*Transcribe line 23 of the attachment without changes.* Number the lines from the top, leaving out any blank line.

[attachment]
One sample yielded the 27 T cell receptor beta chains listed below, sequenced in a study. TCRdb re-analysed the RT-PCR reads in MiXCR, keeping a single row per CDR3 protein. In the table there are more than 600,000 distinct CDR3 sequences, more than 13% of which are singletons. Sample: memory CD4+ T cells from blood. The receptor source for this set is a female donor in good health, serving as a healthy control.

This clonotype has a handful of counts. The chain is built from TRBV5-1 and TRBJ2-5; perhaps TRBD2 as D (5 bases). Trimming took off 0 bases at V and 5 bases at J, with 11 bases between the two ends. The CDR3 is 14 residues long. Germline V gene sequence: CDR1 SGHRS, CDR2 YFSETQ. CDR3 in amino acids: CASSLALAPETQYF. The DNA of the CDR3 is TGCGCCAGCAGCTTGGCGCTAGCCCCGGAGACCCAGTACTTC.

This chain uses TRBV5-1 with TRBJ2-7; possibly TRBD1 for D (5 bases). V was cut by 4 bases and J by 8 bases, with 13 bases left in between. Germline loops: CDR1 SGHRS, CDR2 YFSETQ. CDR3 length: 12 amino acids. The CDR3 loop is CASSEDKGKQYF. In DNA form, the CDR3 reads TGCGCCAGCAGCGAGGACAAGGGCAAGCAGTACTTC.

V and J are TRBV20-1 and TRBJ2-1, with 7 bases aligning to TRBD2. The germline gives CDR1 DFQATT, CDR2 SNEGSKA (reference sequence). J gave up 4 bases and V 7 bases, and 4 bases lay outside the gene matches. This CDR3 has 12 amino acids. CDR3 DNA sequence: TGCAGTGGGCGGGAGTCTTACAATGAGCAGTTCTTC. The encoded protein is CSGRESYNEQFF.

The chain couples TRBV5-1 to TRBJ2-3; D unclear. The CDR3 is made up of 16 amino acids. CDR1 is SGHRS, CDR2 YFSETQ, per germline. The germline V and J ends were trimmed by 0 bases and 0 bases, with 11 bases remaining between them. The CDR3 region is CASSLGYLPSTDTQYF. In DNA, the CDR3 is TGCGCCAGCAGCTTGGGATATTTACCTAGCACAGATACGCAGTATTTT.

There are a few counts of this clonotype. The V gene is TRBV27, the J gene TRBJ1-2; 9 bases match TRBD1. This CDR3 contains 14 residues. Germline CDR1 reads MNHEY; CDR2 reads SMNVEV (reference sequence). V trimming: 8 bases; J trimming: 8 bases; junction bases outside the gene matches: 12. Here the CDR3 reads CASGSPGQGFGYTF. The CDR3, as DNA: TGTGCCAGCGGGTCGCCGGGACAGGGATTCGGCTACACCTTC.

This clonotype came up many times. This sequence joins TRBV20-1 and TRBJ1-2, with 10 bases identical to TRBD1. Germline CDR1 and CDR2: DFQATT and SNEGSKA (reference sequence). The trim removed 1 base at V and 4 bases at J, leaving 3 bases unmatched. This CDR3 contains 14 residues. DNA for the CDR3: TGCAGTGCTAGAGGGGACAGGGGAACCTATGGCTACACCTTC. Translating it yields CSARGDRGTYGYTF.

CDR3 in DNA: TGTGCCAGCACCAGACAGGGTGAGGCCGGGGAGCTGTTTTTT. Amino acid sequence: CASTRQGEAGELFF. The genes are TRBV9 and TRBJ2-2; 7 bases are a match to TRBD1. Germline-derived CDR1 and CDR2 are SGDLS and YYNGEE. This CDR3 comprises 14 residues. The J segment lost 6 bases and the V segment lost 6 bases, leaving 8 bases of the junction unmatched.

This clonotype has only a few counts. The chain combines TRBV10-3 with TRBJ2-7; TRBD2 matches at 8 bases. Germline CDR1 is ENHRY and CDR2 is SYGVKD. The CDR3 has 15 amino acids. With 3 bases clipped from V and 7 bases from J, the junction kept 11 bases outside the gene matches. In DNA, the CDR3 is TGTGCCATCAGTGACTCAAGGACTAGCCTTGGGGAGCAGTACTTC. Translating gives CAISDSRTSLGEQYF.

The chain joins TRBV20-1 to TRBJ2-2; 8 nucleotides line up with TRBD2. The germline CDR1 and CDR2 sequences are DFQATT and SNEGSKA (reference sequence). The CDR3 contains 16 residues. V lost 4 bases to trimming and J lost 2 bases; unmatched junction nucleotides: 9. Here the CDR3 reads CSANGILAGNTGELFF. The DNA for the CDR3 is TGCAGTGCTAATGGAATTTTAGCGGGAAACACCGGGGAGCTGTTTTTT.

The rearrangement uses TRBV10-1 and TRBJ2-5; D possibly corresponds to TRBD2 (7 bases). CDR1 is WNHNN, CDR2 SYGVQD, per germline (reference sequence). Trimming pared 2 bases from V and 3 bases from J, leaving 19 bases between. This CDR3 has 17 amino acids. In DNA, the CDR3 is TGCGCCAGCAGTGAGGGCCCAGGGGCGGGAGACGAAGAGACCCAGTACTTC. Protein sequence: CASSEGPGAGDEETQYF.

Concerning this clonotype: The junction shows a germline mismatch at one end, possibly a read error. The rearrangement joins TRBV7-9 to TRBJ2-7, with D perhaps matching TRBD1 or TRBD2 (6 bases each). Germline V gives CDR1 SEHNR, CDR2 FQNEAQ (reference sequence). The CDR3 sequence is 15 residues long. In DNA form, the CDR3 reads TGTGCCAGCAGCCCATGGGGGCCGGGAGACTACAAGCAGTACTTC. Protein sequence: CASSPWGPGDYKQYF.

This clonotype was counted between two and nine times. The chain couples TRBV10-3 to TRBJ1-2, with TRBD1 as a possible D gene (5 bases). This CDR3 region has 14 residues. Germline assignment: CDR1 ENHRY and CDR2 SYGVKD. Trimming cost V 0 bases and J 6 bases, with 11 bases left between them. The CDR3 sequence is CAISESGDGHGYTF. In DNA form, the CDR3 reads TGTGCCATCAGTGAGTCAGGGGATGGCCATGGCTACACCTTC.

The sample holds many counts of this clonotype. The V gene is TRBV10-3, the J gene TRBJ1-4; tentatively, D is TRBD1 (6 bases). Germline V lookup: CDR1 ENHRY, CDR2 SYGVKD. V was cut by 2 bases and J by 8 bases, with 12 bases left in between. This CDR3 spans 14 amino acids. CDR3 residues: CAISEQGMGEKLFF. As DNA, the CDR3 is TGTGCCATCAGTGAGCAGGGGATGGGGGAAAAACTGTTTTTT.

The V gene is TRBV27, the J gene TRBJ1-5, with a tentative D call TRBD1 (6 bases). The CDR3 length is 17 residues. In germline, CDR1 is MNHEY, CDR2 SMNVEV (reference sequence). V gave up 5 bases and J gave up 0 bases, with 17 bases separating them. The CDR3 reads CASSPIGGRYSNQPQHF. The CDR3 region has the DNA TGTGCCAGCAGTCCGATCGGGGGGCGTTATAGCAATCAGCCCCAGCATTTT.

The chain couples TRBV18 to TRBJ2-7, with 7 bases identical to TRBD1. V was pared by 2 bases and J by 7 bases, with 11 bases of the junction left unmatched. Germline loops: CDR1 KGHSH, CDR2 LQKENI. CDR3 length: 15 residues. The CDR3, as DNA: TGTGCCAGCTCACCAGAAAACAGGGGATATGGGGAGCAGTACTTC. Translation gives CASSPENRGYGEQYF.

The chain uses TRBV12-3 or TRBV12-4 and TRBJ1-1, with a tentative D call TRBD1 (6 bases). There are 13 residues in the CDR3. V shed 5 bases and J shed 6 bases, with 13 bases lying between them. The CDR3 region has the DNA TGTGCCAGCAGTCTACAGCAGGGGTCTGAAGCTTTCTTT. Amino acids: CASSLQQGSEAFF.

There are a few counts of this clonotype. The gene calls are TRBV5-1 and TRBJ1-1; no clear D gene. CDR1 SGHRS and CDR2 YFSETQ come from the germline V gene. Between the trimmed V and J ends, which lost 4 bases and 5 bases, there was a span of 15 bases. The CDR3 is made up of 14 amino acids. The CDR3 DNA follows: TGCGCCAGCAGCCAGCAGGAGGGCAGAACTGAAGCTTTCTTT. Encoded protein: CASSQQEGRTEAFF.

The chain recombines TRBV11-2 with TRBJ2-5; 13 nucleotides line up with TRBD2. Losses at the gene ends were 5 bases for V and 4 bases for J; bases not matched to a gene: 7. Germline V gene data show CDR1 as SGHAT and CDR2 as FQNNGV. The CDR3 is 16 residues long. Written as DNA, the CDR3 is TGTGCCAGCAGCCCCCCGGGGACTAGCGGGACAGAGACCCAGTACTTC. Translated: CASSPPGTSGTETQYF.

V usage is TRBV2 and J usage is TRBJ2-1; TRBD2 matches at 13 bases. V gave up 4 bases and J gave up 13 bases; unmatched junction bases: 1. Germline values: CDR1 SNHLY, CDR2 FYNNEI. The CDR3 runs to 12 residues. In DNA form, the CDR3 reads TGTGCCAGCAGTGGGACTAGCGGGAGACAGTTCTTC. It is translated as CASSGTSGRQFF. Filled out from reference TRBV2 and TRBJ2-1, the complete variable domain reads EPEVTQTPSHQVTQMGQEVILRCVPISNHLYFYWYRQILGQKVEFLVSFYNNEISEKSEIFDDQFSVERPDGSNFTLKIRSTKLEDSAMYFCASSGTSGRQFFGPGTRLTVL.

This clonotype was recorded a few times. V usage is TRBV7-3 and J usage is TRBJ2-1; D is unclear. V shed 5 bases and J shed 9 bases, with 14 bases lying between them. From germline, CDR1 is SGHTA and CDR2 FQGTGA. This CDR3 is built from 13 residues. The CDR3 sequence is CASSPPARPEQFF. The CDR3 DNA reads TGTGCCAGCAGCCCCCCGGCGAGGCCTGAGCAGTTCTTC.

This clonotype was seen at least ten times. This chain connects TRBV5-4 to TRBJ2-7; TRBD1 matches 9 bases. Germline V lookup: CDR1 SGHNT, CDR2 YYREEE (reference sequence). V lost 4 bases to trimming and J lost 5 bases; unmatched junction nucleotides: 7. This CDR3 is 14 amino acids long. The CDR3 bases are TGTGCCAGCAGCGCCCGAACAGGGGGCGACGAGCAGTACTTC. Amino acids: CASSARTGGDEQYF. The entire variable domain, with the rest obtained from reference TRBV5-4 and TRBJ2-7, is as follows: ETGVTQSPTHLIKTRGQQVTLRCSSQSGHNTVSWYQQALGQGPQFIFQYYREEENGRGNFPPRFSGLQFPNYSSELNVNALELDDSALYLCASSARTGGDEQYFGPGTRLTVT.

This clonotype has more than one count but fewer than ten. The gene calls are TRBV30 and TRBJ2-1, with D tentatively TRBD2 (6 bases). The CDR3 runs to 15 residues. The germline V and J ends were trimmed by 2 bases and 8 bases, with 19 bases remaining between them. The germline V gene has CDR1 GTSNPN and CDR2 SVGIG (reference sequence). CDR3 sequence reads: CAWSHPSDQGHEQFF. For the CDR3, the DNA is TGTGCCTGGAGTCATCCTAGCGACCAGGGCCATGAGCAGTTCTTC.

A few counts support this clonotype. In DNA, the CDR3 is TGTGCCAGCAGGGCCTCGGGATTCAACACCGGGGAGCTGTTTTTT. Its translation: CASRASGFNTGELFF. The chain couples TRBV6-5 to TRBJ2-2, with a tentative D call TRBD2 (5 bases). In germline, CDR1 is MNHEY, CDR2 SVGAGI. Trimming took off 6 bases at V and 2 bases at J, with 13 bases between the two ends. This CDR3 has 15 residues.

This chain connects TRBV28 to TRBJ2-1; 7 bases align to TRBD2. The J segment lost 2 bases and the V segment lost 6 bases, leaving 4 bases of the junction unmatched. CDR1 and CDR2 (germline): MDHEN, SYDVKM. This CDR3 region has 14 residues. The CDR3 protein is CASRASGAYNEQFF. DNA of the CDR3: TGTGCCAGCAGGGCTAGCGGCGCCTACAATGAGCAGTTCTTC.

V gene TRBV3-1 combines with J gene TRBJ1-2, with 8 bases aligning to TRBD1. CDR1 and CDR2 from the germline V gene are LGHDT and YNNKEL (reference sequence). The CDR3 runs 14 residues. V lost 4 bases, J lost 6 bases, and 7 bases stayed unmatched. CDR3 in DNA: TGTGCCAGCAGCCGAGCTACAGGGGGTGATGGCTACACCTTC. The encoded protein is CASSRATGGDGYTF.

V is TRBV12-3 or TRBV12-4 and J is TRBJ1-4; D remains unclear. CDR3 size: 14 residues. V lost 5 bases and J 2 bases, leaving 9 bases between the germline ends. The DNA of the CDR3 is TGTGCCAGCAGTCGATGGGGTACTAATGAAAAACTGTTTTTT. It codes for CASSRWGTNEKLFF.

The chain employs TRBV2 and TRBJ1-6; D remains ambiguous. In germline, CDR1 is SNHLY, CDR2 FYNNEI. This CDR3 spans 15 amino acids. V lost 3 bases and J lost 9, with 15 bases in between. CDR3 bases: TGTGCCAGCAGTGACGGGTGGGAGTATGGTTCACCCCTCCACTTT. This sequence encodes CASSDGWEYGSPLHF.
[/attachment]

This clonotype has more than one count but fewer than ten. The gene calls are TRBV30 and TRBJ2-1, with D tentatively TRBD2 (6 bases). The CDR3 runs to 15 residues. The germline V and J ends were trimmed by 2 bases and 8 bases, with 19 bases remaining between them. The germline V gene has CDR1 GTSNPN and CDR2 SVGIG (reference sequence). CDR3 sequence reads: CAWSHPSDQGHEQFF. For the CDR3, the DNA is TGTGCCTGGAGTCATCCTAGCGACCAGGGCCATGAGCAGTTCTTC.